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French expression of the day: Neuf trois

Are you a neuf trois? No, it doesn't refer to your age.

French expression of the day: Neuf trois
Photo: Annie Spratt/Unsplash/Nicolas Raymond

Why do I need to know neuf trois?

It's a bit of slightly niche slang that's very much in vogue at the moment since making it to Hollywood.

What does it mean?

Well as even a beginner French learner can tell you, it literally translates as 'nine three' but if you're referring to someone as a neuf trois it's not a comment on their age or their size.

The phrase comes from the French system of numbering départements. Every département in France has a two-digit number that forms the first part of your code postal.

And French people frequently refer to their départements by number as well as by name.

J'ai rencontré un nouveau mec. Il est sympa mais il habite dans le 81e, donc ce n'est pas très pratique – I met a new fella. He's nice but he lives down in 81 [Tarn] so it's not very practical.

And if you're referring to a départment number you say the full number – so sixteen not one six.

But there is one exception to this rule – Seine-Saint-Denis, one of the three départements that circles Paris.

Its département number is 93 so people can and do say quatre-vingt treize. But if you want to sound a little more street you can also refer to it as le neuf trois.

Oui, j'habite dans le neuf trois, et alors? – Yeah, I live in 93, so?

The reason that neuf trois has gained a wider meaning is that Seine-Saint-Denis has a certain reputation.

It is the most deprived département in France and scores high on indicators such as crime, unemployment and poverty.

Not all of it is like this, of course. Paris' trendiest suburb – Pantin – is in 93, as is the arty area of Montreuil and the more family-friendly Les Lilas, but it does undeniably have some rough areas, one of which – Montfermeil – is the subject of the Oscar nominated film Les Misérables.

READ ALSO: Banlieue boom – No Paris suburbs are not all deprived and crime-ridden 

But its gritty reputation has also made it pretty cool – apart from the film there are also lots of musicians from Seine-Saint-Denis as well as quite a few footballers, including World Cup hero Kylian Mbappé.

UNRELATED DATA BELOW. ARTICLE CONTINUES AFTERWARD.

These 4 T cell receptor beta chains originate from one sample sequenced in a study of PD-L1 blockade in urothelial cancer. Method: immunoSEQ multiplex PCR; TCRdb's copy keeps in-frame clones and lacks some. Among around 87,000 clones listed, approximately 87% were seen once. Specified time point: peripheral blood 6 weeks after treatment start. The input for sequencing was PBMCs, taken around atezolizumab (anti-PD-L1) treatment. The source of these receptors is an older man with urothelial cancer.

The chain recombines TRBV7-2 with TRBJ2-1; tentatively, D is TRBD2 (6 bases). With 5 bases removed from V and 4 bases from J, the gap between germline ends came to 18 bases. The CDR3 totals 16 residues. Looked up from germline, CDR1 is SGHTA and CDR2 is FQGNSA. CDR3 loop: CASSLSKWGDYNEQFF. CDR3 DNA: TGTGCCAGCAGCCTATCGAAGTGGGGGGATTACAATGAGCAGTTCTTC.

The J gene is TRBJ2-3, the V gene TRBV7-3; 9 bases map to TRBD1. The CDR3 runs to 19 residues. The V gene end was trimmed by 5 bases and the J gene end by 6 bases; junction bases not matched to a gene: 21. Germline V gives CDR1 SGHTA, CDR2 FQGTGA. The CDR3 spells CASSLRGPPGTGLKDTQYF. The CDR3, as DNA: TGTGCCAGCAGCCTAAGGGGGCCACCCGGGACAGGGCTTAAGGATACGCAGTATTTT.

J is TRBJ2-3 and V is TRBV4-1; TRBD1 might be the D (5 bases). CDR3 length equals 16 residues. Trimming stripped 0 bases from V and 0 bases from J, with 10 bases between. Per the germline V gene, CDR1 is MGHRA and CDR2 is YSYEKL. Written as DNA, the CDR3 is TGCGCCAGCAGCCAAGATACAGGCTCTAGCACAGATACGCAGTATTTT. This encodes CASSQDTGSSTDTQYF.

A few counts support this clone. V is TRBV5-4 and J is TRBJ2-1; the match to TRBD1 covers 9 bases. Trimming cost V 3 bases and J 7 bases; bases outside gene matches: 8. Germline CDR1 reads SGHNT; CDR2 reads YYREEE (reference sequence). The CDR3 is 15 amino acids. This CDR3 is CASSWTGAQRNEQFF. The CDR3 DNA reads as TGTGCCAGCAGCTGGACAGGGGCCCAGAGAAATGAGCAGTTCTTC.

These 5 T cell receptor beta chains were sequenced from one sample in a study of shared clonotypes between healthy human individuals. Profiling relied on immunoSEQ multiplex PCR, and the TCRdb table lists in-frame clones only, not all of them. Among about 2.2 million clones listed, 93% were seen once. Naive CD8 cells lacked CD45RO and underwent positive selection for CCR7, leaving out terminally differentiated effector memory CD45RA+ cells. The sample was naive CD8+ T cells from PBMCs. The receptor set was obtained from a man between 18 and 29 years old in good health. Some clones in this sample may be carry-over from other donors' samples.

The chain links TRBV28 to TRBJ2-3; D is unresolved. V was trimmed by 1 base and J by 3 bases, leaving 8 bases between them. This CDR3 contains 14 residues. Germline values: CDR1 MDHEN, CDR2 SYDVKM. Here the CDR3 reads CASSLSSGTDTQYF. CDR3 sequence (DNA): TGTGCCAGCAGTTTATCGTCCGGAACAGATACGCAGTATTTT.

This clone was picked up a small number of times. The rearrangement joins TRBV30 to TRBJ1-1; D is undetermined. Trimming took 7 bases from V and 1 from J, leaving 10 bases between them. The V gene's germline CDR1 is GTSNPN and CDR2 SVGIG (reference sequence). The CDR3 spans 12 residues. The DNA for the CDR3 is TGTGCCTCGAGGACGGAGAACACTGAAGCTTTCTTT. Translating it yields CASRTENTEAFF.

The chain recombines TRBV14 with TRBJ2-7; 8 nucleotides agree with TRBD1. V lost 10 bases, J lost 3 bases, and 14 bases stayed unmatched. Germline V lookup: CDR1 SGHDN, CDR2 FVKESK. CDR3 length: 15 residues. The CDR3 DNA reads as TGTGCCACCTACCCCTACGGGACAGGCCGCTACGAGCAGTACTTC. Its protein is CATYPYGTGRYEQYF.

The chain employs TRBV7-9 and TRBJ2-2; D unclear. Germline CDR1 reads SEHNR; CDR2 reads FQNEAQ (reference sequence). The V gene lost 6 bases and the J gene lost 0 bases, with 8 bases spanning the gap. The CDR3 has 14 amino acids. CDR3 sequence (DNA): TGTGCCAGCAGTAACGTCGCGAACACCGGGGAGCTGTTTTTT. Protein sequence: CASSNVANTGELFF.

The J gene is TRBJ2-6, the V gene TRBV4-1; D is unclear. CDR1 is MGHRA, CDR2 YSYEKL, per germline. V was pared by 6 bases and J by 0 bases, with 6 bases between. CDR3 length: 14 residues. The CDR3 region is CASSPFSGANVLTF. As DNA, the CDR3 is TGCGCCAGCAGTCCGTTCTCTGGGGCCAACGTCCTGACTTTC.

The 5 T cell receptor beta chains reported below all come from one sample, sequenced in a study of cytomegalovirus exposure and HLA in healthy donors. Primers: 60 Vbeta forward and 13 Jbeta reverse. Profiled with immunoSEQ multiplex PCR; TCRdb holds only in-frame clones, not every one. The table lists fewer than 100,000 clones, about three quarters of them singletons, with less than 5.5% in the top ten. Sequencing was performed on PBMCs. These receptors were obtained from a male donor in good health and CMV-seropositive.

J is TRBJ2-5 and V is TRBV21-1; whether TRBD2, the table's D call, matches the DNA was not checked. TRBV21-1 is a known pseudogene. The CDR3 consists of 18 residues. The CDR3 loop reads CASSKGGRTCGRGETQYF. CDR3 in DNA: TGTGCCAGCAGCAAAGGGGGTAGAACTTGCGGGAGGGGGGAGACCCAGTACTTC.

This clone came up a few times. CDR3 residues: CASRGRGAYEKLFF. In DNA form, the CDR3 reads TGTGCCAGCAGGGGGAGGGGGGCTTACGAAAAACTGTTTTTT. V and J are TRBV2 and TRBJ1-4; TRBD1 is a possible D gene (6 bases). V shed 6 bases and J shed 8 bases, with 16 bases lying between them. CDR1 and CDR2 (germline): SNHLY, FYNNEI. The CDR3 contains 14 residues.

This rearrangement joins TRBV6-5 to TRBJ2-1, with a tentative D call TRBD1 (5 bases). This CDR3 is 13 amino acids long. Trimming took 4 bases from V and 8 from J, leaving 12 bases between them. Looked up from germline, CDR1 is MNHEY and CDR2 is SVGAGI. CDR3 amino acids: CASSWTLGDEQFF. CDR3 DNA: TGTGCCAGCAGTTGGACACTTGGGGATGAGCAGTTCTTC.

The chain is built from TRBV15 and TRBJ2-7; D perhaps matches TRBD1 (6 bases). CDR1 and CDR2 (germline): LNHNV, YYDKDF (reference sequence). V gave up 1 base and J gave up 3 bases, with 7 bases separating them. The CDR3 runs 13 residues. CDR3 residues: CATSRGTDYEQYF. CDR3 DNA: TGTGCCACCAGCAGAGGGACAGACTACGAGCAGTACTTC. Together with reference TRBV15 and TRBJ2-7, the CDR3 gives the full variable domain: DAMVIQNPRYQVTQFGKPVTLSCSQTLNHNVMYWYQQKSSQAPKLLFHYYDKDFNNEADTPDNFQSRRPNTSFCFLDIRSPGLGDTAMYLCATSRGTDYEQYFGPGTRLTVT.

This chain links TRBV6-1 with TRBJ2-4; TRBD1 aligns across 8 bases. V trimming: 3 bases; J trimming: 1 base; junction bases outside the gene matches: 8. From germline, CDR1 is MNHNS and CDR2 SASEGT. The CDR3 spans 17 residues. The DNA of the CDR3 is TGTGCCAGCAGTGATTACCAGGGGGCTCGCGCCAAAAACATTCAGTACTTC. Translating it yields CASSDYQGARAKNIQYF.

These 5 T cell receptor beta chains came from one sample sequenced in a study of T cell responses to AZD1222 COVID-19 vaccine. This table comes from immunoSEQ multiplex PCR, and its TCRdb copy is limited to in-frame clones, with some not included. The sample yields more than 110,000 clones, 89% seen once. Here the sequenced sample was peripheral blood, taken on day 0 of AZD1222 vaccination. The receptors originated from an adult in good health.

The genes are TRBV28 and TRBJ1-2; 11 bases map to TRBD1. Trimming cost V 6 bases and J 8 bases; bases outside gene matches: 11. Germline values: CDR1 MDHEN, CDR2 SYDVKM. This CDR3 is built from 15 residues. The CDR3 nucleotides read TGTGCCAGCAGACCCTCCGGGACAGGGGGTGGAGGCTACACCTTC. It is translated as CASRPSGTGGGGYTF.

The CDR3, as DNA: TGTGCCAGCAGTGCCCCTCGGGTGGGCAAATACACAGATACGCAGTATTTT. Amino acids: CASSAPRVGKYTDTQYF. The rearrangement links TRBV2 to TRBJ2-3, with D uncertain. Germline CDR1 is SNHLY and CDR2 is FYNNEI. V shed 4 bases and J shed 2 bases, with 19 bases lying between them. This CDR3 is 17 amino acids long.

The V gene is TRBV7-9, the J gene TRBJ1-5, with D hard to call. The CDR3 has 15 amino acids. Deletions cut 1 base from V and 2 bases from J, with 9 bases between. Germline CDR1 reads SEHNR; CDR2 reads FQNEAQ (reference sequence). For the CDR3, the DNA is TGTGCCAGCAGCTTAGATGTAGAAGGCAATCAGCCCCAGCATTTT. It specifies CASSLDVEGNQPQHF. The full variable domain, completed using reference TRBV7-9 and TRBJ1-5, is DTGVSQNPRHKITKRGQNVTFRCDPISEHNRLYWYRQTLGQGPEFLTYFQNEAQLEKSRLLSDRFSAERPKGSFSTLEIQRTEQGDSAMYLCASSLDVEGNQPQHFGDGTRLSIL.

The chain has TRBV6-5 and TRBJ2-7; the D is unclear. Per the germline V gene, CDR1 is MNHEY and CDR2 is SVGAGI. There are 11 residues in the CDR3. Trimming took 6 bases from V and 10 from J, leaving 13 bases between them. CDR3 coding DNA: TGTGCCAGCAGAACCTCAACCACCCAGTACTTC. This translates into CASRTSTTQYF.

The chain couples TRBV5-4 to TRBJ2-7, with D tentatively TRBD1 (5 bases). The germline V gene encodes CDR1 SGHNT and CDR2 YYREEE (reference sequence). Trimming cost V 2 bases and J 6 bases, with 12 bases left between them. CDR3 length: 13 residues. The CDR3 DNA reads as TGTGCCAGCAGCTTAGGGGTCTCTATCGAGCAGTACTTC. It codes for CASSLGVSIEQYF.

So while people might not want to live in some of its more deprived areas, some do aspire to the style of the people from there.

So if you refer to someone as a neuf trois you're basically saying that their style is a bit ghetto or a bit gangsta, like the group below (and if you like what you see check out the Facebook group 'Rap du neuf trois' for more groups from the area).


Member comments

  1. It’s called Le Neuf-trois because that’s the way the police say quatre-vingt treize in in their radio communications.

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For members


French Expression of the Day: Mettre le holà

This might look like a mix of Spanish and French, but it is definitely not Franish.

French Expression of the Day: Mettre le holà

Why do I need to know mettre le holà?

Because you might need to do this if your friends go from laughing with you to laughing at you. 

What does it mean?

Mettre le holà – pronounced meh-truh luh oh-la – literally means to put the ‘holà’ on something. You might be thinking this must be some clever mix of Spanish and French, but ‘holà’ actually has nothing to do with the Spanish greeting. 

This expression is a way to say that’s enough – or to ‘put the brakes on something.’

If a situation appears to be agitated, and you feel the need to intervene in order to help calm things down, then this might be the expression you would use. Another way of saying it in English might be to ‘put the kibosh on it.’

While the origins of ‘kibosh’ appear to be unknown, ‘holà’ goes back to the 14th century in France. Back then, people would shout “Ho! Qui va là?” (Oh, who goes there?) as an interjection to call someone out or challenge them. 

Over time this transformed into the simple holà, which you might hear on the streets, particularly if you engage in some risky jaywalking. 

A French synonym for this expression is ‘freiner’ – which literally means ‘to break’ or ‘put the brakes on,’ and can be used figuratively as well as literally. 

Use it like this

Tu aurais dû mettre le holà tout de suite. Cette conversation a duré bien trop longtemps, et il était si offensif. – You should have put a stop to that immediately. That conversation went on for too long, and he was so offensive. 

J’ai essayé de mettre le holà à la blague sur ma mère, mais ils étaient sans pitié. – I tried to put a stop to the joke about my mother, but they were merciless.